China’s soft drink manufacturers consist of regional leaders as well as international and national manufacturers such as Coca-Cola, PepsiCo, Wahaha, Master Kong and Tongyi. Due to unbalanced economic development, the landscapes of soft drink markets in high-income first and second tier cities and low-income third and fourth tier cities and rural areas are different.
Market shares of national leaders in certain regions are smaller than that of regional enterprises and largely depend on product varieties and retail prices. For example, in third and fourth tier cities and rural areas, soft drinks that sell well are tea beverages priced at CNY 1-1.5 (250 ml) and peanut milk priced at CNY 2-3 (500 ml). By contrast, in the first and second tier cities, popular products are functional drinks priced at CNY 5-8 (360 ml) and juice priced at CNY 3-5 (500 ml).
International soft drink giants like Coca-Cola and PepsiCo entered the Chinese market in the 1980s. Throughout the next two decades, these two beverage giants exacerbated the situation for domestic Chinese soft drink producers. For example, the Chinese cola brand Tianfu, previously the country’s top-selling soft drink in the 1980s, saw its market share plunge to only one percent in 2005.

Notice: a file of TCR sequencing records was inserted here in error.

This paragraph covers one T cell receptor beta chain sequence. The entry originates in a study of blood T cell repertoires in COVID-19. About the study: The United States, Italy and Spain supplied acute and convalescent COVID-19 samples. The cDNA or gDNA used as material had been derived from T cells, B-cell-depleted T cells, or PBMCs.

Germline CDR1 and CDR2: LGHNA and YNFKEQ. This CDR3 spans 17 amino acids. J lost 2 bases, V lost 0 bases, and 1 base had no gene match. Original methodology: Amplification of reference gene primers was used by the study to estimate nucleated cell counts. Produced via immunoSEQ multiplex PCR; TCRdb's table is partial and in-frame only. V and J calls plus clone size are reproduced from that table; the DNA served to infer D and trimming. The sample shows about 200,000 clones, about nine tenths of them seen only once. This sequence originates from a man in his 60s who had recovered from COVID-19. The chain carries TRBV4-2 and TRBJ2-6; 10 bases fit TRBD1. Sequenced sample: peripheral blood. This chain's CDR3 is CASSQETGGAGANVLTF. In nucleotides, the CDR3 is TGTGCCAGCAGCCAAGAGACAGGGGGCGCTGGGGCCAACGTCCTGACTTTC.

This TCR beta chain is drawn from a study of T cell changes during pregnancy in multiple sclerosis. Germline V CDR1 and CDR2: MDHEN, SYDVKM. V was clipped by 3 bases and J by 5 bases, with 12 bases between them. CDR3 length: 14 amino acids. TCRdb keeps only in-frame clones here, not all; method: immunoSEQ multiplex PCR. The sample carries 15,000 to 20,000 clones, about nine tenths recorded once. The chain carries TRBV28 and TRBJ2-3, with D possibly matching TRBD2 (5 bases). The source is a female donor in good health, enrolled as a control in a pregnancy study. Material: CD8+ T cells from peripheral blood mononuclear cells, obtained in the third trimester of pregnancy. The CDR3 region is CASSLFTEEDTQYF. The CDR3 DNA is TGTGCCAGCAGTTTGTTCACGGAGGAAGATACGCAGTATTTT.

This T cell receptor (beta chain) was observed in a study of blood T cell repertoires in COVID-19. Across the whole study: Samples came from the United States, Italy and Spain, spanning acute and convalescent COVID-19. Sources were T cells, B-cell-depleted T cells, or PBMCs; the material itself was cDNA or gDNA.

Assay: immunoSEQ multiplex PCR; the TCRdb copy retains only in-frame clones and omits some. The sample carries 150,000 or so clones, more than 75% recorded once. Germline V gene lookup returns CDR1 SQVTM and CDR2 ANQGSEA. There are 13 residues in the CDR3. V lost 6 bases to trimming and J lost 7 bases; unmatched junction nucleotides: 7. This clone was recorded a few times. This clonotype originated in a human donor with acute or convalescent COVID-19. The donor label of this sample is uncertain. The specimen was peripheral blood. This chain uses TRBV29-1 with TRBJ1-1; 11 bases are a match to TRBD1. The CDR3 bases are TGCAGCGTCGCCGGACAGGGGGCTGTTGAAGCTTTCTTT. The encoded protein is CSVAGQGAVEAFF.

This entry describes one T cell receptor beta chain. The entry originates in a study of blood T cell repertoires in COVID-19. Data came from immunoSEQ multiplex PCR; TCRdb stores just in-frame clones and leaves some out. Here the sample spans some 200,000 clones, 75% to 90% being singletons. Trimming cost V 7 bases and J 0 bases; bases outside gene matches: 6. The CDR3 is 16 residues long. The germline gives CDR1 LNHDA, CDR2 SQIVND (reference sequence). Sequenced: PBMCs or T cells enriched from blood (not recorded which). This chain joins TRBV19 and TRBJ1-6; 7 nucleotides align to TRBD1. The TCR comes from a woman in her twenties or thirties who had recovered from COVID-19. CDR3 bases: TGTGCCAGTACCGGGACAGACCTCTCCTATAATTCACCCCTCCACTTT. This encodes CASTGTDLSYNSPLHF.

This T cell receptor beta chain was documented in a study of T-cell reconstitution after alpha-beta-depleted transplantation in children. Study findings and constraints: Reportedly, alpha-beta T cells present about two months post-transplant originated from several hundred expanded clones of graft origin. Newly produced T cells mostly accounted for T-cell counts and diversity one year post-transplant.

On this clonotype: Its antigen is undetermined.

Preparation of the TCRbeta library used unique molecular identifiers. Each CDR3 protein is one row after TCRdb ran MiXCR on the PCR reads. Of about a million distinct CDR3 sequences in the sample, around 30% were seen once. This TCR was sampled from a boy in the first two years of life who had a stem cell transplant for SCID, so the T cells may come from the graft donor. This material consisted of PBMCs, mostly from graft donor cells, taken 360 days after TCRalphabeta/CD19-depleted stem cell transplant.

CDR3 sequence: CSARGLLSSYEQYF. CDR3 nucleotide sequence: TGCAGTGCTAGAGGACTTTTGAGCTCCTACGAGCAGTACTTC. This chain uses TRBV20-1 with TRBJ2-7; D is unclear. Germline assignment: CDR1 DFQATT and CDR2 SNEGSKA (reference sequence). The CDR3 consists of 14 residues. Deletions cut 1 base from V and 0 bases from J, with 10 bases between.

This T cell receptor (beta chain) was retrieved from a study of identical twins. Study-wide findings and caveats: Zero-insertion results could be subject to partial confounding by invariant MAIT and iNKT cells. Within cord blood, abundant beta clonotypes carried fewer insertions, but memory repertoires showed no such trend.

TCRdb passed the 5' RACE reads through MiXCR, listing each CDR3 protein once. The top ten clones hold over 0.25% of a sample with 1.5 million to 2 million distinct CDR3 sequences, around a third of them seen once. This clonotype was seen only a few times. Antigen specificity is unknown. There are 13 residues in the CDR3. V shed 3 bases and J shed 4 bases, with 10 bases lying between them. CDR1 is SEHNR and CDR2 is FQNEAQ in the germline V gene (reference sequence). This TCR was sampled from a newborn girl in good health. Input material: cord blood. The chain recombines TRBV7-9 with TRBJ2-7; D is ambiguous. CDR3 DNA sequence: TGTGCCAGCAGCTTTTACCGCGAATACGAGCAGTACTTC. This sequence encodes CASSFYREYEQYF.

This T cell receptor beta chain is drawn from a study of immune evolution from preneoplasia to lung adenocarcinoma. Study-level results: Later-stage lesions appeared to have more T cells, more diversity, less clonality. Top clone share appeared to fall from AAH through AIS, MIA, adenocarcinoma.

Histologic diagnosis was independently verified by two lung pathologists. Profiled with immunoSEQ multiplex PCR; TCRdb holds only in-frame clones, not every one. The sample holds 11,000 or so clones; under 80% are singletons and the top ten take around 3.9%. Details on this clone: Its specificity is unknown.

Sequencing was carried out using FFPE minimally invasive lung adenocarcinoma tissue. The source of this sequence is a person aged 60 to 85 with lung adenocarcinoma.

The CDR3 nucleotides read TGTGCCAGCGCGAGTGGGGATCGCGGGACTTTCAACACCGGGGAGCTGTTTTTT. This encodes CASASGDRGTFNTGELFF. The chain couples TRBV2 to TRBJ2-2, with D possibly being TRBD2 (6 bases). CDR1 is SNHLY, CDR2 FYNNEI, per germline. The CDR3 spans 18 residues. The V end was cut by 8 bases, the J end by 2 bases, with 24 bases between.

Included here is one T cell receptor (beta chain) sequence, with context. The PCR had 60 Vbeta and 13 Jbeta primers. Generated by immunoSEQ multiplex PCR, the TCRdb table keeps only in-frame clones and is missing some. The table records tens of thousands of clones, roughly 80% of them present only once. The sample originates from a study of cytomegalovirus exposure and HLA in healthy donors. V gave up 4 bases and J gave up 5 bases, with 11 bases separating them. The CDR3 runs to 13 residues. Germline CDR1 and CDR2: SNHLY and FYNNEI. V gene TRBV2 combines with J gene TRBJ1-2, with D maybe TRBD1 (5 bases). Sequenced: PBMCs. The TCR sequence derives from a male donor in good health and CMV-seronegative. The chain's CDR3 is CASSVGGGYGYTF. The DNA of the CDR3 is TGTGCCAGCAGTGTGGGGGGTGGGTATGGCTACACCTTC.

According to Karen So, managing director of Swire Coca-Cola, “China’s beverage market is diversified with a wide range of products. Tea is a relatively large market in China, while carbonated beverages account for 14 percent of the total market. We will strive to achieve a dominant position or top ranking in soda water, tea, coffee, energy drinks and other categories in the future.” However, over the last 15 years, a number of Chinese soft drink producers have emerged as sizable producers with significant market shares in different categories.
Hangzhou Wahaha Group Co Ltd (Wahaha) is one of the largest soft drink producers in China. Founded in 1987 by entrepreneur Zong Qinghou, Wahaha has grown into a food and beverage giant with products ranging from bottled water, yogurt drinks and juice to instant noodles. The company has 80 production sites and employs around 30,000 workers. Wahaha means a “laughing child” in Chinese. Its products are available in more than 30 countries including Canada, Singapore and the United States.